Robin Meeker-Cummings is a composer, sound artist, and improviser who studied Composition at New England Conservatory. They spent years active in the Philadelphia experimental and new music scenes organizing concerts and performing improvised electronics. At school, they have been writing electronic, electroacoustic, and acoustic classical music many of these works have been performed at New England Conservatory. In the Summer of 2018, they attended a 9-day long Program in the country side near Barcelona focused on sound art with found sounds. Robin has been performing improvised electroacoustic music. using found objects, bells, and parts of wind instruments they create thick textures and pointillistic gestures with the use of live processing. Robins development in electroacoustic composition has been encouraged by attending the Splice festival. They took classes about composing for electroacoustic instrumentation and had one of their pieces premiered at this festival. Robin has been working with multichannel spatialization and had a piece for 4.1 speaker orientation premiered at the ICMC in NYC in the summer of 2019. In the summer of 2021 ensemble Sunono Giallo Performed Robin’s electroacoustic trio as part of the ilSUONO composition Academy in Sansepolcro, Italy.
When did you begin playing music, and why?
I started playing bass guitar when I was 8 because my dad’s friend had a child size bass, and his other friend played bass. I learned House of the Rising Sun and Stir it Up.
What other instruments do you play, and what is your experience with them?
I continued playing bass throughout my early teenage years, but I eventually started taking piano and vocal lessons around the age of 14. I grew to like playing the piano more than the bass, I loved playing bass in a group but alone I found it more interesting to work with a polyphonic instrument. Around the age of 15 I got a loop pedal, a microphone, as well as some computer programs and started experimenting with sound-art and experimental music. This really pushed my creative drive, despite still being interested in the jazz and classical piano I was learning in lessons. I eventually combined my interest of experimental music with classical music and started digging into contemporary classical music, music theory, and electronic music. I then started taking music classes at Community College of Philadelphia around the age of 16. This encouraged my interest in composition, which I decided to major in. A few years later I moved to Boston to study composition at the New England Conservatory. While still playing piano throughout these years my interest in experimentation and composition drove me to learn many instruments. Although I consider piano my main instrument I’ve spent time with guitar, clarinet, saxophone, flute, trumpet, violin, and banjo. I enjoy working hard on classical piano pieces, but I also like to sit back and play a folk tune on fiddle or violin.
What are your personal goals as a musician?
To learn, listen, explore, and play. Music has always been such a big part of my life from long-term projects to singing while I walk around. There are a lot of different media that I would love to further explore from composition to performance to continuing to hone my skills. Traveling and making connections has been a great part of music for me, whether traveling for a residency or composition festival or touring in a different city each night.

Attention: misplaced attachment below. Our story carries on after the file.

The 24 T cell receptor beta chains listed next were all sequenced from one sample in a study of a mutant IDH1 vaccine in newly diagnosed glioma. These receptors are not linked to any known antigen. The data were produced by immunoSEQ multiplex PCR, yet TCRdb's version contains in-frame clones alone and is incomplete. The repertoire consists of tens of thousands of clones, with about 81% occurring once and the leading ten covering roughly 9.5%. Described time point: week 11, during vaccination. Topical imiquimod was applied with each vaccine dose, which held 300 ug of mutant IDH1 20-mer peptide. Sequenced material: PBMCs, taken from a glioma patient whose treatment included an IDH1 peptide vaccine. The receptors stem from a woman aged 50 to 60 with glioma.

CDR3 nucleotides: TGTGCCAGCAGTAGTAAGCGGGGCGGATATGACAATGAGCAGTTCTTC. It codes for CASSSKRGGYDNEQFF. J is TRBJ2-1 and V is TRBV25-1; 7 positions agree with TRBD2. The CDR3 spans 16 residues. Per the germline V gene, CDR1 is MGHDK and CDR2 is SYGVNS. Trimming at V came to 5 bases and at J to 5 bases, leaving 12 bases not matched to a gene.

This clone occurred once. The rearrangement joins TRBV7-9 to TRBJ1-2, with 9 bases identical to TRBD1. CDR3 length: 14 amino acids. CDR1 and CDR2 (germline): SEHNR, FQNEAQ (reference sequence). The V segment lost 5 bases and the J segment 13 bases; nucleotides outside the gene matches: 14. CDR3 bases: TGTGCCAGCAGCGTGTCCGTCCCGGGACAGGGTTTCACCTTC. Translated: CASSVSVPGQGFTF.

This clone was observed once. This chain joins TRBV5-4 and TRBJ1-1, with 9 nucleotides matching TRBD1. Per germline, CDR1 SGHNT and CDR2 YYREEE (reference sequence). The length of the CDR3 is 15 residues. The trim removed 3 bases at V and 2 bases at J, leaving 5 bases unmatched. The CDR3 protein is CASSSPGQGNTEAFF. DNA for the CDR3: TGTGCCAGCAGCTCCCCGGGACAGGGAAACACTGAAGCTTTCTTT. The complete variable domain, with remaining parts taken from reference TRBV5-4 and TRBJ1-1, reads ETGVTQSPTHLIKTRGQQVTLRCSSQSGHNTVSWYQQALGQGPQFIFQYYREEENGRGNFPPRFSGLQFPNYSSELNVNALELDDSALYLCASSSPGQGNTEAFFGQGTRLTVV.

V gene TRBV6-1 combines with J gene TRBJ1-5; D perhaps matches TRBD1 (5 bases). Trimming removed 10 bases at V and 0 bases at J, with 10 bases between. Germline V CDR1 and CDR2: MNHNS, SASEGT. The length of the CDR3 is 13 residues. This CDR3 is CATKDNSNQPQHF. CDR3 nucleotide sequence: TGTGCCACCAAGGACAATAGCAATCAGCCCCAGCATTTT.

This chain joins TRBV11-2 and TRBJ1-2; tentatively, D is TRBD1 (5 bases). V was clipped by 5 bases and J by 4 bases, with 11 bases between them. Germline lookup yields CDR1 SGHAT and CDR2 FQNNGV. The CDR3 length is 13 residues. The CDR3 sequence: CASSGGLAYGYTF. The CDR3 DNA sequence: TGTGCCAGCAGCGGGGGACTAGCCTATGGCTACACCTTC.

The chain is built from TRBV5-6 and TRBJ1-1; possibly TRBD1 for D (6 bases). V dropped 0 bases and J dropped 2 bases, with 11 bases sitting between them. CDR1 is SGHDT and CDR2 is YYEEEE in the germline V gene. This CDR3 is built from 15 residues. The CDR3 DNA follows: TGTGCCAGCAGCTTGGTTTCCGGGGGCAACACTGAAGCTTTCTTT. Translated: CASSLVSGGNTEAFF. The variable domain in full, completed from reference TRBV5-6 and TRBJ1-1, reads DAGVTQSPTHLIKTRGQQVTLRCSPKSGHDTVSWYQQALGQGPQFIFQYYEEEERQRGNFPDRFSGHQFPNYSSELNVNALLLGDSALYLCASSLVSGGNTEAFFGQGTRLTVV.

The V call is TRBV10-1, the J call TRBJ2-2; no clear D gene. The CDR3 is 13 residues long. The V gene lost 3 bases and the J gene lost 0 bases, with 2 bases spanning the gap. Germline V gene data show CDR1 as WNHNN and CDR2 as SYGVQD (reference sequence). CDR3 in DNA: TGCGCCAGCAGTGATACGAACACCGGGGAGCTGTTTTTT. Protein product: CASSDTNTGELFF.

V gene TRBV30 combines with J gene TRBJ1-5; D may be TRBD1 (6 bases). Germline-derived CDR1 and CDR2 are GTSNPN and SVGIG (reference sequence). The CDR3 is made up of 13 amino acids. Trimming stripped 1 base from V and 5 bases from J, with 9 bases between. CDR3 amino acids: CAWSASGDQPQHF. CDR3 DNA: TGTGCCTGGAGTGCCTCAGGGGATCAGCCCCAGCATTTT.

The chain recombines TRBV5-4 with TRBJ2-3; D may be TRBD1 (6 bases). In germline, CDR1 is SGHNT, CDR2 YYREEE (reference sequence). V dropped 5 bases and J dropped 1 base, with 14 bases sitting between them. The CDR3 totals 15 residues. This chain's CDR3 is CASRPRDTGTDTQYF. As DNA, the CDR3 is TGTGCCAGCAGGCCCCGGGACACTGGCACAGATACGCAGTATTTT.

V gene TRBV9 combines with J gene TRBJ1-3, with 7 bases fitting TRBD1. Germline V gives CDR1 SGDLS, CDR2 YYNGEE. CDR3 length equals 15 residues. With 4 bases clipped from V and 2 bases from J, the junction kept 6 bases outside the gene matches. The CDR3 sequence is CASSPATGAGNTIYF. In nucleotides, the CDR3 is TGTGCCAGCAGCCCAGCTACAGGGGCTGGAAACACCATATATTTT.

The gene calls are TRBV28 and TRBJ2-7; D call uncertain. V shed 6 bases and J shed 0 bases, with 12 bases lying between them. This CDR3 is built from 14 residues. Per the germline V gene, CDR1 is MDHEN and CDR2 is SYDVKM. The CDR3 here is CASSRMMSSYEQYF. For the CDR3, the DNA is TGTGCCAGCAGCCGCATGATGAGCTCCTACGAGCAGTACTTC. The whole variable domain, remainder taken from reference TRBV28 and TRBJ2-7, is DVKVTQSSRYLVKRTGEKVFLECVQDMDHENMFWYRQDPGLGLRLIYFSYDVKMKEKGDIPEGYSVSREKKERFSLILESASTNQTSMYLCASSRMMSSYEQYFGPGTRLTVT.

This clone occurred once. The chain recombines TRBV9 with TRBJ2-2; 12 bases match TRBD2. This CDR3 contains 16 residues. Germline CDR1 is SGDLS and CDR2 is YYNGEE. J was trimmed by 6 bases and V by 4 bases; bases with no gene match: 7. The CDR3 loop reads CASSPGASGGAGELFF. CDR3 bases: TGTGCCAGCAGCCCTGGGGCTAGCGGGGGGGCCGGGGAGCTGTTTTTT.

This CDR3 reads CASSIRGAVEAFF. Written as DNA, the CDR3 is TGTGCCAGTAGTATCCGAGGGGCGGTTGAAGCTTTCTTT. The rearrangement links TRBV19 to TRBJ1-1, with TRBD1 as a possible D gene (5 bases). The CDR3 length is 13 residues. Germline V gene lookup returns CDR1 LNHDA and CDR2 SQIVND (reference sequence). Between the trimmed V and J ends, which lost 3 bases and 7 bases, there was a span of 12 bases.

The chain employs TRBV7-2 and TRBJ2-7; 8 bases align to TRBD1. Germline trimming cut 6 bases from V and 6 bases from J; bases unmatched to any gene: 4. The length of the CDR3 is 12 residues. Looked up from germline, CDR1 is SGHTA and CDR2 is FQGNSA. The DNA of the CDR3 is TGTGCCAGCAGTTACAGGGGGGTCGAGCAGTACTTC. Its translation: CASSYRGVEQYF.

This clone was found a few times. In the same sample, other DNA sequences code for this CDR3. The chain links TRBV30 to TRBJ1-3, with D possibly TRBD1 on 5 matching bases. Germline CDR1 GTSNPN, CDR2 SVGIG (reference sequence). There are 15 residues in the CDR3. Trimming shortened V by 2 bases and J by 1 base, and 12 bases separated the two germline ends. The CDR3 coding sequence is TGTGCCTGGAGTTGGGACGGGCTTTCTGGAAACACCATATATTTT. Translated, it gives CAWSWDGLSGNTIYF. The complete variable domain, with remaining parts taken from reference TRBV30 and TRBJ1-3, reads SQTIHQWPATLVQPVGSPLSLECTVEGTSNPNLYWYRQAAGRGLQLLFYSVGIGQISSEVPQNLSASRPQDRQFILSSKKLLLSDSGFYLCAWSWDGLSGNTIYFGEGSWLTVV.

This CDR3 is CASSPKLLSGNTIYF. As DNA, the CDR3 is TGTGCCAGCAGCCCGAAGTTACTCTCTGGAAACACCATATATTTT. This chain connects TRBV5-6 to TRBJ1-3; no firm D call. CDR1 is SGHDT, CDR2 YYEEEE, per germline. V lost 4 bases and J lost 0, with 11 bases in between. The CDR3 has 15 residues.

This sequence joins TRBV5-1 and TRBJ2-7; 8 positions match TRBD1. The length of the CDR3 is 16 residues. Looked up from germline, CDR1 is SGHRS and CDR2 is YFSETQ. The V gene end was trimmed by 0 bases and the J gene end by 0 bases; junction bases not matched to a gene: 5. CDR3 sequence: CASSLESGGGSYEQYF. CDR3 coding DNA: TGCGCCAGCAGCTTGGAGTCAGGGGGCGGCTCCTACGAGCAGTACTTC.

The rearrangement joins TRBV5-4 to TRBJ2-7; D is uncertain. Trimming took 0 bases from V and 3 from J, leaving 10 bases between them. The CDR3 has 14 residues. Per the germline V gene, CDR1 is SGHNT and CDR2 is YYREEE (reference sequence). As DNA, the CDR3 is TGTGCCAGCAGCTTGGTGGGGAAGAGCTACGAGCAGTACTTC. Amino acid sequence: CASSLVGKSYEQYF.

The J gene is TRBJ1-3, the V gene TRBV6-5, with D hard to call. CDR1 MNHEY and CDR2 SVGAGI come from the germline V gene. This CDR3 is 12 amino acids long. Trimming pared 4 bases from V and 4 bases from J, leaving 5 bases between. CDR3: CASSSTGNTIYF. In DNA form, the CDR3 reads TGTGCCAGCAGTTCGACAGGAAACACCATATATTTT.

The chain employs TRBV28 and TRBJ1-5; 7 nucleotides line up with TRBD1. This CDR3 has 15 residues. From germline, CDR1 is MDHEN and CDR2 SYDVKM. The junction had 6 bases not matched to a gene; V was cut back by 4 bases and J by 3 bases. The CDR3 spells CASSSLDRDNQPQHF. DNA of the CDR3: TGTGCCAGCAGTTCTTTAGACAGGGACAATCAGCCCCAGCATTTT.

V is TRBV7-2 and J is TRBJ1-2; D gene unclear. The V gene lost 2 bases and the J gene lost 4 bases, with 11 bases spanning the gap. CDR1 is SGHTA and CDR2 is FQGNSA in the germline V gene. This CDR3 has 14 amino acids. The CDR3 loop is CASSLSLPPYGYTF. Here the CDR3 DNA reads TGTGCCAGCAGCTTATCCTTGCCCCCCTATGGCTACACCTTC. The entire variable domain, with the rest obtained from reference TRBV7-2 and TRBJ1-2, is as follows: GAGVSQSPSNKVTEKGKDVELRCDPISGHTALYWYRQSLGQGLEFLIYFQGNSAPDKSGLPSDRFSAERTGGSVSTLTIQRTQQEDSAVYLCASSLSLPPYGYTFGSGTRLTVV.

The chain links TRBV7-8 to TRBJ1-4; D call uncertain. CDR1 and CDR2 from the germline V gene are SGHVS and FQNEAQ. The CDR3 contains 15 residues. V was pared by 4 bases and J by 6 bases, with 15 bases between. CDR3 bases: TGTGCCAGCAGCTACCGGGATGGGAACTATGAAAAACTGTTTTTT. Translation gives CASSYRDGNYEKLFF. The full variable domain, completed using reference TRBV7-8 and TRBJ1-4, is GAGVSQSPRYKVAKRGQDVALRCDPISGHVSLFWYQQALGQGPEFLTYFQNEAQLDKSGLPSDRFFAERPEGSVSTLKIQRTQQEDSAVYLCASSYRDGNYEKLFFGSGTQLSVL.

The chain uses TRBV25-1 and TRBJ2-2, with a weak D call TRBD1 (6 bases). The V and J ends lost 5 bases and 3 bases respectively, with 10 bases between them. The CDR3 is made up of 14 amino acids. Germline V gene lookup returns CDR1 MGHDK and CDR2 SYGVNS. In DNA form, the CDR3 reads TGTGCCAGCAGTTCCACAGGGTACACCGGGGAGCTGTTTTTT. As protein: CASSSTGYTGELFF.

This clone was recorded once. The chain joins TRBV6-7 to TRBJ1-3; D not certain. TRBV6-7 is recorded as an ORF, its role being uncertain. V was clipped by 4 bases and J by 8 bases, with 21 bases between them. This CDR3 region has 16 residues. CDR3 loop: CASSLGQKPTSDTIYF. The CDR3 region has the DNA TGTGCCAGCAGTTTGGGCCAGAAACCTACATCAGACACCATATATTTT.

Do you have a memory of a time when a musical concept or technique really clicked? Something you’ll remember forever?
One of my piano teachers encouraged me to practice with a blanket over my hands so I could not see the keys. This was extremely challenging and irritating but after a short time I felt comfortable without looking at the keys. This new skill instantly improved my sight-reading skills because I could solely focus on the reading without worrying about where my hands were.
What is your favorite piece of advice from one of your past (or current) teachers?
Practice and musical exploration are both valuable but should be approached differently.
What was your most challenging moment learning an instrument
Being able to comprehend multiple concepts at the same time. A clear example is finger independence with the piano, reading 4-part harmony as 4 independent lines rather than block chords. Another example would be controlling both feet and hands while playing drums. Being able to split your mind and concentrate on multiple things at once is a useful skill for all instruments.
What is your biggest musical achievement?
It is hard to pick, having my trio “Locus” premiered by the ensemble Suono Giallo in Italy was super exciting, and my 1st composition performed outside of America.
Favorite thing about teaching?
Getting to explore music with another individual is such a rewarding process. I have learned so much by teaching, having to explain a concept even if you know it very well can make you understand it in ways you never imagined.
What is a piece of advice you would like to share with anyone learning music?
It is very important not to get frustrated when learning something new and not to think that you messed up or made a mistake. This is the learning process, and it is a wonderful thing.
Personal music projects:
I write contemporary classical music, electronic ambient soundscapes (and other types of electronic music), and I DJ. All this music is sometimes performed live either in a concert hall or some strange place.